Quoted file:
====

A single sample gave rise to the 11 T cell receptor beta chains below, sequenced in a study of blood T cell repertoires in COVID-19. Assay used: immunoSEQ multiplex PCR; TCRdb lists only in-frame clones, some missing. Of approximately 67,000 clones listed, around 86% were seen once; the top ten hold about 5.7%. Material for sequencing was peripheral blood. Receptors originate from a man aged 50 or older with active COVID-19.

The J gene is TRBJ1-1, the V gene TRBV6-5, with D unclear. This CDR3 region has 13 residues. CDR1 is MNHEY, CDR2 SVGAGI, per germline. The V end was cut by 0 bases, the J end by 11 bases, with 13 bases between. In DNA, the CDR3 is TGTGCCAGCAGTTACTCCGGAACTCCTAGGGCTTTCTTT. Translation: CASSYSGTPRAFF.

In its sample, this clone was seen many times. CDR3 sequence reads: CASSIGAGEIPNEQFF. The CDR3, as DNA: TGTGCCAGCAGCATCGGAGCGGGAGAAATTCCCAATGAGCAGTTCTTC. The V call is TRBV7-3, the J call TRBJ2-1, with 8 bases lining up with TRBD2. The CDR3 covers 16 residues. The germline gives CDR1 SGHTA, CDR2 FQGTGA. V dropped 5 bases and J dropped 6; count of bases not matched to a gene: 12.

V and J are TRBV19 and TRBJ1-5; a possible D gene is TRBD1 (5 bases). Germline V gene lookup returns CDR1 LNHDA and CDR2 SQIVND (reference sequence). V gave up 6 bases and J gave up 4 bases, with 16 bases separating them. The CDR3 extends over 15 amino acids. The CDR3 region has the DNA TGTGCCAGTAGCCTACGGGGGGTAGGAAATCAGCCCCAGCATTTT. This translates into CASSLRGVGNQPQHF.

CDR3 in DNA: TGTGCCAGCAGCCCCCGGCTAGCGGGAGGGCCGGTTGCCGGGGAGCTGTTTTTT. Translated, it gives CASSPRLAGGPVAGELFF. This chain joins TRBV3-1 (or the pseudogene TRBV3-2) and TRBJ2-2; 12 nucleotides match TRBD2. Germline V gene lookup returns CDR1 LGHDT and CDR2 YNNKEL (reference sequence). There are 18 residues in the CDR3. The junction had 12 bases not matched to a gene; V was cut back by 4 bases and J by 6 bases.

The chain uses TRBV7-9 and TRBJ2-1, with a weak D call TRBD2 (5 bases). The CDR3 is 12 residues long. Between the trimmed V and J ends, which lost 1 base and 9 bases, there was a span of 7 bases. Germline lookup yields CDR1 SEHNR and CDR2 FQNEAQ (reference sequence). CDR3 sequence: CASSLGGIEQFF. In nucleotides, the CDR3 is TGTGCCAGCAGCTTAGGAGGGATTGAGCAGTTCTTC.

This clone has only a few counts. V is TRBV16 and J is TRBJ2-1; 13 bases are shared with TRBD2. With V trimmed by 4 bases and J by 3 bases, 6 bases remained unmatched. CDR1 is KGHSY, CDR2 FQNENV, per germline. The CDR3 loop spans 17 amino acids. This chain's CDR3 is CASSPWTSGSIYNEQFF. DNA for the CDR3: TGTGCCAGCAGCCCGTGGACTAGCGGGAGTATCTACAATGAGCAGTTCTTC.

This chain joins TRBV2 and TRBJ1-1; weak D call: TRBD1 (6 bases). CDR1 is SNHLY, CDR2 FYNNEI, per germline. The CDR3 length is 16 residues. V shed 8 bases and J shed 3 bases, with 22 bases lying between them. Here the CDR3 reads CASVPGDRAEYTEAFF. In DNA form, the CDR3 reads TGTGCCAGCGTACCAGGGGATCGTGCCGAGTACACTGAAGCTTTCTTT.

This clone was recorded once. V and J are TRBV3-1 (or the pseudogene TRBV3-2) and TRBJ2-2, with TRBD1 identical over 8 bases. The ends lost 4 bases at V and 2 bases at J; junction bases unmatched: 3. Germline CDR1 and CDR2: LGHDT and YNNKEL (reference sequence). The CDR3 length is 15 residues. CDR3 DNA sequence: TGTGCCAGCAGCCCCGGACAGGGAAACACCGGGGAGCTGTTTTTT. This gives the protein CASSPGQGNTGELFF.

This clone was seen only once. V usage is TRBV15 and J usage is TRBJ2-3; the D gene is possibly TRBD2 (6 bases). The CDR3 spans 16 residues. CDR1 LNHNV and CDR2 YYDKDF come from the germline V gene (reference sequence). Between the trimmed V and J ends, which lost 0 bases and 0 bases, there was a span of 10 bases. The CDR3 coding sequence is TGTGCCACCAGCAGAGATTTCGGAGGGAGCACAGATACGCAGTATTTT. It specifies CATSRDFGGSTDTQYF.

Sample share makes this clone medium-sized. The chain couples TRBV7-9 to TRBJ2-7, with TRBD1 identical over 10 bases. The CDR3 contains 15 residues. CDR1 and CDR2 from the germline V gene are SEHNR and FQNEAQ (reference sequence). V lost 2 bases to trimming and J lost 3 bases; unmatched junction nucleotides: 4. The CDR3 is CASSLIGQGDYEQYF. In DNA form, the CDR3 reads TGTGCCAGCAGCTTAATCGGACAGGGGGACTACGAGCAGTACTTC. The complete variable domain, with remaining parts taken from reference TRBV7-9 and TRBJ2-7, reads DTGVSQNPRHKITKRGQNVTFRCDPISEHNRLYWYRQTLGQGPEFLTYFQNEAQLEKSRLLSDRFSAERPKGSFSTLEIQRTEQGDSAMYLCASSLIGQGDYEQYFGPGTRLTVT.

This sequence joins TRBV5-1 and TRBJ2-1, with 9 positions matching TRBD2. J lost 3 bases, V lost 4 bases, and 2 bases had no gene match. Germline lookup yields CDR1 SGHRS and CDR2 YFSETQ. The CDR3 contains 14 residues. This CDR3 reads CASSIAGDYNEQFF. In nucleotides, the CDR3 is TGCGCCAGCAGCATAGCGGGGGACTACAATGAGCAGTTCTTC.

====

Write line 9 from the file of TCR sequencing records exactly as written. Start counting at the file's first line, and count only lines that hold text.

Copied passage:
This clone was recorded once. V and J are TRBV3-1 (or the pseudogene TRBV3-2) and TRBJ2-2, with TRBD1 identical over 8 bases. The ends lost 4 bases at V and 2 bases at J; junction bases unmatched: 3. Germline CDR1 and CDR2: LGHDT and YNNKEL (reference sequence). The CDR3 length is 15 residues. CDR3 DNA sequence: TGTGCCAGCAGCCCCGGACAGGGAAACACCGGGGAGCTGTTTTTT. This gives the protein CASSPGQGNTGELFF.